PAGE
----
“On what is the body supported?” asks Sakalya. “On the life breath and its five forms – in-breath, out-breath, diffused-breath, equalizing-breath, and ascending-breath. This life-breath, prana, is identical with Self.

Yajnavalkya then describes Self. It is imperceptible because it is never perceived, indestructible because it is never destroyed, unattached because it does not attach itself and unfettered because it does not suffer. It is beyond suffering and injury. It is described as ‘neti, neti’, not this, not this. Whatever Sakalya talked about were only about the abodes, worlds, gods and beings of the Self, the Cosmic Person, Purusha.

Next, Yajnavalkya takes the floor and asks a question to Sakalya: “Who is that Cosmic Person, Purusha taught in the Upanishads?” He also announces that if Sakalya is unable to explain this to him, his head will fall off. Sakalya could not answer and his head fell off. Moreover robbers took even that fallen head away thinking that it was something else.

In conclusion, Yajnavalkya invited questions from the audience and also suggested that he might put questions to the members of the audience. The assembled Brahmins could not dare to say anything to Yajnavalkya. Then Yajnavalskya asked them a question as in the following mantra.(3.9.28)

“As is a mighty tree, so, indeed is a man. His hairs are like leaves and his skin like the outer bark of a tree. From his skin blood flows forth, like sap from the skin of a tree. Therefore, when a man is wounded, blood flows like sap from a tree that is struck. His flesh is its inner bark; his nerves are tough like inner fibers. His bones are the woods within and marrow resembles the pith. A tree when it is felled springs up from its roots in a newer form. From what root does man spring forth when he is cutoff by death?

Do not say ‘from procreative fluid’, since that is produced only from a living man. A tree springs also from the seed after it is felled. But if a tree is pulled out with its roots and seeds it will not spring again. But a man is born after death, even though his body is completely destroyed. So, who causes his rebirth? From what root does a mortal spring forth when he is cut off by death?

If you say ‘he is never born, I say ‘no’. He is born again after death. Who creates him again?

It is Brahman. He is knowledge and Bliss. He is the final goal of him who offers charities as well as of him who stands firm and knows Brahman”.

This is an oft-quoted mantra. After the similarities between a man and a tree are shown, the dissimilarities are pointed out. The issue raised by Yajnavalkya in this last mantra of the section relates to the concept of rebirth or transmigration of the soul after death of man which is based on the law of karma.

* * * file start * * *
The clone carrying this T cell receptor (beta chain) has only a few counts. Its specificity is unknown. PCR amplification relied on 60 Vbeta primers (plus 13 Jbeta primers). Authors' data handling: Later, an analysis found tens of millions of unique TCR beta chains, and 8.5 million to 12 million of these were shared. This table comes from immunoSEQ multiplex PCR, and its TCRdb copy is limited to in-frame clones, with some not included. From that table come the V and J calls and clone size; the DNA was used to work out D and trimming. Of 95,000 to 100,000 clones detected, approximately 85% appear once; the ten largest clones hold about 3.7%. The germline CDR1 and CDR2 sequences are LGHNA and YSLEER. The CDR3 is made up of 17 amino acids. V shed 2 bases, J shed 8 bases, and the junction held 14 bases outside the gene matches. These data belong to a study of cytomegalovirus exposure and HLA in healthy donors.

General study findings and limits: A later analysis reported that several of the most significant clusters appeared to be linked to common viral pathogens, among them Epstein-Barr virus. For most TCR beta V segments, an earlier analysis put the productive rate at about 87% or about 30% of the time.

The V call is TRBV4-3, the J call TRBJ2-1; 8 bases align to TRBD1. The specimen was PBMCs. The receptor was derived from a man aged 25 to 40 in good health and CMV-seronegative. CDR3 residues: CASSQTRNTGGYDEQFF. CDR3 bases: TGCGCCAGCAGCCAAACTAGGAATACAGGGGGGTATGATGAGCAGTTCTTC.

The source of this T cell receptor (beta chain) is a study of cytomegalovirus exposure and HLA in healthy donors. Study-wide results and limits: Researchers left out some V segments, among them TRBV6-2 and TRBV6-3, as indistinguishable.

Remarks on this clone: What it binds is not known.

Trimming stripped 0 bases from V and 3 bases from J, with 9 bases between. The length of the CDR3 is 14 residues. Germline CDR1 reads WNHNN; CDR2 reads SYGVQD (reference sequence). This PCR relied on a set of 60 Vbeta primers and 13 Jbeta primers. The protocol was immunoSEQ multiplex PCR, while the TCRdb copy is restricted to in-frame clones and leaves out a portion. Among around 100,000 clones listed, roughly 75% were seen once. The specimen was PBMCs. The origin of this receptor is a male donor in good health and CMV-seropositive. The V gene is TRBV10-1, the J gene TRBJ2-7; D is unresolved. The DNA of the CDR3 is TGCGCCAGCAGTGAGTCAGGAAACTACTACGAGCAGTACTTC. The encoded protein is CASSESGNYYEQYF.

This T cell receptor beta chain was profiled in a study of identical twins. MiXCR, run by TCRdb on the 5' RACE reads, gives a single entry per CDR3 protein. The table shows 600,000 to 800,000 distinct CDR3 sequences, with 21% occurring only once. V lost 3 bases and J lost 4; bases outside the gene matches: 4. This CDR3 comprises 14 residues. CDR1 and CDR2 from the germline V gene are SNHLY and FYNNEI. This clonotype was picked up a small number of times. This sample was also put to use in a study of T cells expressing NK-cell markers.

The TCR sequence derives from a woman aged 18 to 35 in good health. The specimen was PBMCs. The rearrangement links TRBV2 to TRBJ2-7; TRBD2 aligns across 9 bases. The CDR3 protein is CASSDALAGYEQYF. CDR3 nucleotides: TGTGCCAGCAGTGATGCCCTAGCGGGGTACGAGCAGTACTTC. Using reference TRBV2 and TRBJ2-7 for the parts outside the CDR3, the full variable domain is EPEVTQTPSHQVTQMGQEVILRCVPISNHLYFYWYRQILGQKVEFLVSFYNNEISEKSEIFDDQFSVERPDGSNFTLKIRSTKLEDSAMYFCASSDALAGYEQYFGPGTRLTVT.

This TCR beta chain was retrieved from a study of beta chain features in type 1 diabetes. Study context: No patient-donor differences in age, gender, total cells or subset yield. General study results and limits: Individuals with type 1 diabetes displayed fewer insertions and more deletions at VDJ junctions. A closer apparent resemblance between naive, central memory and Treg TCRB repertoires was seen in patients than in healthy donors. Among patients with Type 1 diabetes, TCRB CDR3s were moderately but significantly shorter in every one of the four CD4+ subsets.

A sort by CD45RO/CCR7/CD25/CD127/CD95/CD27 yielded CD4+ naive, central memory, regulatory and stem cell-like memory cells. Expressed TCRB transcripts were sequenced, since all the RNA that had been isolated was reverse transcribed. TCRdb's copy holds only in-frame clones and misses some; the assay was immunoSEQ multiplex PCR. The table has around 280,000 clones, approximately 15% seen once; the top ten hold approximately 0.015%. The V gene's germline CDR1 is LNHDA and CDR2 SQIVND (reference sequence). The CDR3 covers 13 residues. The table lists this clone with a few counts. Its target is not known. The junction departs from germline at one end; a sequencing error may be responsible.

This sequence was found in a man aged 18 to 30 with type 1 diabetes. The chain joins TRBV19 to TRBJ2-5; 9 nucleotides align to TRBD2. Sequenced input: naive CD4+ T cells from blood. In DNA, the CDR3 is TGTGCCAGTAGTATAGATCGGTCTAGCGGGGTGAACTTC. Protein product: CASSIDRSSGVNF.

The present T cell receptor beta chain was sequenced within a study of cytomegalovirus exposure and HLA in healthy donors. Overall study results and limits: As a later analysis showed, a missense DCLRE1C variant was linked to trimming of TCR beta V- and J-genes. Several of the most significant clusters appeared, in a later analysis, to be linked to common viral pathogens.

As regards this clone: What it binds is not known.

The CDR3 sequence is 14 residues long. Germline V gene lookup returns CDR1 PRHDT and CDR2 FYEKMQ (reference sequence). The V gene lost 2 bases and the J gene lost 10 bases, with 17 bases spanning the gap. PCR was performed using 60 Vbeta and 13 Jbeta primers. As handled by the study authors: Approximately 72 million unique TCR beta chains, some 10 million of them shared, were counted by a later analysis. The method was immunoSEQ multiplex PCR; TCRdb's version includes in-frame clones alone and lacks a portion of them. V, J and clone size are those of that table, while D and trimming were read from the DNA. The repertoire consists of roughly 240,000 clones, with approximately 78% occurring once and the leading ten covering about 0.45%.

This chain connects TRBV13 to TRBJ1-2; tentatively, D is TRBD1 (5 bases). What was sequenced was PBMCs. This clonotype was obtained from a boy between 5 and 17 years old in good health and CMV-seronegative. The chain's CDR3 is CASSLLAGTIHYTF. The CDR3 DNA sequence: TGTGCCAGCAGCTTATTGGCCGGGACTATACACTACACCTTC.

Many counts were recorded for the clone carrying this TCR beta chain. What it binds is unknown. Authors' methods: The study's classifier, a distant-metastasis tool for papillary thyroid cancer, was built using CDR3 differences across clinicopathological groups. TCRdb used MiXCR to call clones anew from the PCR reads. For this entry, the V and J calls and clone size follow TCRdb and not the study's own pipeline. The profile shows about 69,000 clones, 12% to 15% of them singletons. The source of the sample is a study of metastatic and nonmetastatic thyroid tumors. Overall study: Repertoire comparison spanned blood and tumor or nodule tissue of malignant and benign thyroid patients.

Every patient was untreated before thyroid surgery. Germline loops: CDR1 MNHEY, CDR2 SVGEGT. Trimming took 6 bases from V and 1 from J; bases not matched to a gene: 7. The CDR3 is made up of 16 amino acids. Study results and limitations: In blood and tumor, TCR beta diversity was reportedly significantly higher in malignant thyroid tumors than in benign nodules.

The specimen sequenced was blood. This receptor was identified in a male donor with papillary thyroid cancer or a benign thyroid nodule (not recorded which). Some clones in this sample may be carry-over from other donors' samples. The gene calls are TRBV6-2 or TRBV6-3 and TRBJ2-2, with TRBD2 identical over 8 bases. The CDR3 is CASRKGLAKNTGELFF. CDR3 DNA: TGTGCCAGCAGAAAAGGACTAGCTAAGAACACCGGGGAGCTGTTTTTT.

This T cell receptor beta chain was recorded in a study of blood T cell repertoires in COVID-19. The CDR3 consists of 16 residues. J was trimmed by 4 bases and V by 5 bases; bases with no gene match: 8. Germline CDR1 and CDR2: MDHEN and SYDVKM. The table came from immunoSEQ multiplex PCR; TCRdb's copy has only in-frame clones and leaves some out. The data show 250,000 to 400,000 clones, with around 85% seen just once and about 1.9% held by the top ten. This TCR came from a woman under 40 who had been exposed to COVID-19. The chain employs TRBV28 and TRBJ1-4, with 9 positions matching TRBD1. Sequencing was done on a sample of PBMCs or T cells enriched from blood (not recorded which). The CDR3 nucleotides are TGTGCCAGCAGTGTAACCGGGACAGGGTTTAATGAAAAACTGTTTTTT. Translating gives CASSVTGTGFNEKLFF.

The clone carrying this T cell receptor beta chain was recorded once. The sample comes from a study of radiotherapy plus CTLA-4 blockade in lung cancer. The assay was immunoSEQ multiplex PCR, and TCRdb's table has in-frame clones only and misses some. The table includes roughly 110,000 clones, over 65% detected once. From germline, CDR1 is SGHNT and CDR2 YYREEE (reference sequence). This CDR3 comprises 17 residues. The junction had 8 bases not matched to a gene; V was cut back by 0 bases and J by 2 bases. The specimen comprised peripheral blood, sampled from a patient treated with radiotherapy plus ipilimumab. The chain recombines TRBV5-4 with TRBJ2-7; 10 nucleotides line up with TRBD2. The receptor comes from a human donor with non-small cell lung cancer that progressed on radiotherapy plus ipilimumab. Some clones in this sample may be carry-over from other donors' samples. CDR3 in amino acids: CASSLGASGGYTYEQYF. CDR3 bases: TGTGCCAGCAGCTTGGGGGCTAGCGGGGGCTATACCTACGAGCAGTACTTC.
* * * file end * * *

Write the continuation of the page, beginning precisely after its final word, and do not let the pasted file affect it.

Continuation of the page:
The naturalists (svabhava vadins) believe that a man is born naturally. They don’t believe in any other cause apart from nature. Everything is mechanical for them like materialists. For them a man is a naturally born product and he would not be born again after death. Their theory is that the universe is produced and is sustained by the natural and necessary action of substances according to their inherent properties and not by the agency of a Supreme Conscious Being. But Yajnavalkya does not agree to this line of thought.

According to Yajnavalkya, the soul is immortal; a man had previous lives and he will have future lives also after his death. If rebirth governed by the law of karma is not accepted, then a man must reap the fruit of action he has never done and does not have to accept the fruit of action which he has already done. This would obviously nullify the law of cause and effect. Then how doe we explain man’s present state? Therefore the theory of karma and rebirth is the only theory that explains the difference between man and man. Each man is what he has made him in the course of his numerous past lives.

Further, the doctrine of rebirth is a necessary corollary of the doctrine of the immortality of the soul. That is why Yajnavalkya asked who is the cause of a man’s being born again. The Vedic scholars did not know the answer. They did not know Brahman, the ultimate root of the universe, which is responsible for rebirth and the other phenomena of the relative universe. But Yajnavalkya knew Brahman. Thus he defeated the Brahmins and took away the cows.

The story is finished and the Upanishad describes the root of the universe in words which directly apply to Brahman. It says Brahman is Knowledge (pure intelligence free from the duality of knower and the object of knowledge) and Bliss (unlike the happiness caused by the sensory perceptions, this Bliss, which is the same as Knowledge is not stained by pain) – vijnanam anandam brahma. Brahman is vijnanam and anandam, Consciousness and Bliss. That is the wonderful teaching of this section.


Thus the basic thought of this section is that Brahman (Atman, the Upanishadic Purusha) is the ultimate unity to which the Vedic Gods, the vital power in man, the guardian deities in man and man himself are all traced back.




[To be continued]

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